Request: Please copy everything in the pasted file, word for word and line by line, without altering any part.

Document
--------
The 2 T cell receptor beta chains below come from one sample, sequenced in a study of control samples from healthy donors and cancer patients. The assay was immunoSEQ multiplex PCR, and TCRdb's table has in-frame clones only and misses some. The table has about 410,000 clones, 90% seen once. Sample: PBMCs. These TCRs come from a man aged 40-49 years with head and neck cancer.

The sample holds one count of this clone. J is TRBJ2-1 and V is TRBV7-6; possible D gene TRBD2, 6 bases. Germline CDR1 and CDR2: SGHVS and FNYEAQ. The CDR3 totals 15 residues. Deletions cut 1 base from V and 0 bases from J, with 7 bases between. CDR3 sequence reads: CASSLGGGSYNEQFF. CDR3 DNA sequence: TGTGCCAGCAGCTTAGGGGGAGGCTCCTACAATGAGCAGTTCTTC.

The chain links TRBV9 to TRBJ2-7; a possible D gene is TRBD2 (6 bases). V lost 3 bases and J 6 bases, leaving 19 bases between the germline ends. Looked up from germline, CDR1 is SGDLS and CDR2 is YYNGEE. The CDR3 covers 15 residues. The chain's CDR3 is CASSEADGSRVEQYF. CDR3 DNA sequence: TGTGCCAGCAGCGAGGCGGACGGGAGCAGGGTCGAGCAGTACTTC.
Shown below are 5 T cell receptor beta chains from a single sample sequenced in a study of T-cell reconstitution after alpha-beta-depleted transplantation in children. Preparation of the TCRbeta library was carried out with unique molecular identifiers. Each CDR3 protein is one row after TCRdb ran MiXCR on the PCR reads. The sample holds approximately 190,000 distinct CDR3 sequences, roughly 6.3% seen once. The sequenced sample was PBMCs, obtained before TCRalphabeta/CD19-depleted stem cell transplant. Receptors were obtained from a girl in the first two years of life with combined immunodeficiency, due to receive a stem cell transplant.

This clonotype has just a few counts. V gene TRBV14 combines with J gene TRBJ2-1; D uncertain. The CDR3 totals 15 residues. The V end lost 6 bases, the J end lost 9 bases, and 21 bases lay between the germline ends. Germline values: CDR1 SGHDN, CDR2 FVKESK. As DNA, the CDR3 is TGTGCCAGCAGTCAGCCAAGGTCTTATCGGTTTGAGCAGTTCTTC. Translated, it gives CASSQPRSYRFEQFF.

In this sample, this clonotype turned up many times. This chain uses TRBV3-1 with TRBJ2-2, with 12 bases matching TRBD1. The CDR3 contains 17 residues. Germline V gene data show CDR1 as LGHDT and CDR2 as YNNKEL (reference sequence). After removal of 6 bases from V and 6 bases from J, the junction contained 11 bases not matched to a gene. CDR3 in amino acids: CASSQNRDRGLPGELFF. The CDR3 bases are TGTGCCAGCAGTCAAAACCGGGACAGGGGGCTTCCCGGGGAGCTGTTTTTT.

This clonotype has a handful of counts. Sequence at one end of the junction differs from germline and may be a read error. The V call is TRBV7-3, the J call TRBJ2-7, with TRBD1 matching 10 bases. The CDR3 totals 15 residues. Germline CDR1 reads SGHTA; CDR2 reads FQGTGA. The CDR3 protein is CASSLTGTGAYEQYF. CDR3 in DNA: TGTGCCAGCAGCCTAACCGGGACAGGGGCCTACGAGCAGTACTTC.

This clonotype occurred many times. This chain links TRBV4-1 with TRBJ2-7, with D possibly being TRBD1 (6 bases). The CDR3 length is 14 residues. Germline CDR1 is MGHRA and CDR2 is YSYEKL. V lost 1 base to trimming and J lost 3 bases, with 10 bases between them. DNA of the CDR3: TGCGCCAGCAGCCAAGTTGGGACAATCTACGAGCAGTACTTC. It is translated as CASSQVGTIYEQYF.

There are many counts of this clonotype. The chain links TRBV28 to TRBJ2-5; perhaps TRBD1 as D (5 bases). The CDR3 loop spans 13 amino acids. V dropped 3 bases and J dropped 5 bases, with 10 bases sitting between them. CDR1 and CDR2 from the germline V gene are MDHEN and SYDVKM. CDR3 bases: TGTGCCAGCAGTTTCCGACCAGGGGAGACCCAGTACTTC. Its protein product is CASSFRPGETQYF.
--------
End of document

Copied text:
The 2 T cell receptor beta chains below come from one sample, sequenced in a study of control samples from healthy donors and cancer patients. The assay was immunoSEQ multiplex PCR, and TCRdb's table has in-frame clones only and misses some. The table has about 410,000 clones, 90% seen once. Sample: PBMCs. These TCRs come from a man aged 40-49 years with head and neck cancer.

The sample holds one count of this clone. J is TRBJ2-1 and V is TRBV7-6; possible D gene TRBD2, 6 bases. Germline CDR1 and CDR2: SGHVS and FNYEAQ. The CDR3 totals 15 residues. Deletions cut 1 base from V and 0 bases from J, with 7 bases between. CDR3 sequence reads: CASSLGGGSYNEQFF. CDR3 DNA sequence: TGTGCCAGCAGCTTAGGGGGAGGCTCCTACAATGAGCAGTTCTTC.

The chain links TRBV9 to TRBJ2-7; a possible D gene is TRBD2 (6 bases). V lost 3 bases and J 6 bases, leaving 19 bases between the germline ends. Looked up from germline, CDR1 is SGDLS and CDR2 is YYNGEE. The CDR3 covers 15 residues. The chain's CDR3 is CASSEADGSRVEQYF. CDR3 DNA sequence: TGTGCCAGCAGCGAGGCGGACGGGAGCAGGGTCGAGCAGTACTTC.
Shown below are 5 T cell receptor beta chains from a single sample sequenced in a study of T-cell reconstitution after alpha-beta-depleted transplantation in children. Preparation of the TCRbeta library was carried out with unique molecular identifiers. Each CDR3 protein is one row after TCRdb ran MiXCR on the PCR reads. The sample holds approximately 190,000 distinct CDR3 sequences, roughly 6.3% seen once. The sequenced sample was PBMCs, obtained before TCRalphabeta/CD19-depleted stem cell transplant. Receptors were obtained from a girl in the first two years of life with combined immunodeficiency, due to receive a stem cell transplant.

This clonotype has just a few counts. V gene TRBV14 combines with J gene TRBJ2-1; D uncertain. The CDR3 totals 15 residues. The V end lost 6 bases, the J end lost 9 bases, and 21 bases lay between the germline ends. Germline values: CDR1 SGHDN, CDR2 FVKESK. As DNA, the CDR3 is TGTGCCAGCAGTCAGCCAAGGTCTTATCGGTTTGAGCAGTTCTTC. Translated, it gives CASSQPRSYRFEQFF.

In this sample, this clonotype turned up many times. This chain uses TRBV3-1 with TRBJ2-2, with 12 bases matching TRBD1. The CDR3 contains 17 residues. Germline V gene data show CDR1 as LGHDT and CDR2 as YNNKEL (reference sequence). After removal of 6 bases from V and 6 bases from J, the junction contained 11 bases not matched to a gene. CDR3 in amino acids: CASSQNRDRGLPGELFF. The CDR3 bases are TGTGCCAGCAGTCAAAACCGGGACAGGGGGCTTCCCGGGGAGCTGTTTTTT.

This clonotype has a handful of counts. Sequence at one end of the junction differs from germline and may be a read error. The V call is TRBV7-3, the J call TRBJ2-7, with TRBD1 matching 10 bases. The CDR3 totals 15 residues. Germline CDR1 reads SGHTA; CDR2 reads FQGTGA. The CDR3 protein is CASSLTGTGAYEQYF. CDR3 in DNA: TGTGCCAGCAGCCTAACCGGGACAGGGGCCTACGAGCAGTACTTC.

This clonotype occurred many times. This chain links TRBV4-1 with TRBJ2-7, with D possibly being TRBD1 (6 bases). The CDR3 length is 14 residues. Germline CDR1 is MGHRA and CDR2 is YSYEKL. V lost 1 base to trimming and J lost 3 bases, with 10 bases between them. DNA of the CDR3: TGCGCCAGCAGCCAAGTTGGGACAATCTACGAGCAGTACTTC. It is translated as CASSQVGTIYEQYF.

There are many counts of this clonotype. The chain links TRBV28 to TRBJ2-5; perhaps TRBD1 as D (5 bases). The CDR3 loop spans 13 amino acids. V dropped 3 bases and J dropped 5 bases, with 10 bases sitting between them. CDR1 and CDR2 from the germline V gene are MDHEN and SYDVKM. CDR3 bases: TGTGCCAGCAGTTTCCGACCAGGGGAGACCCAGTACTTC. Its protein product is CASSFRPGETQYF.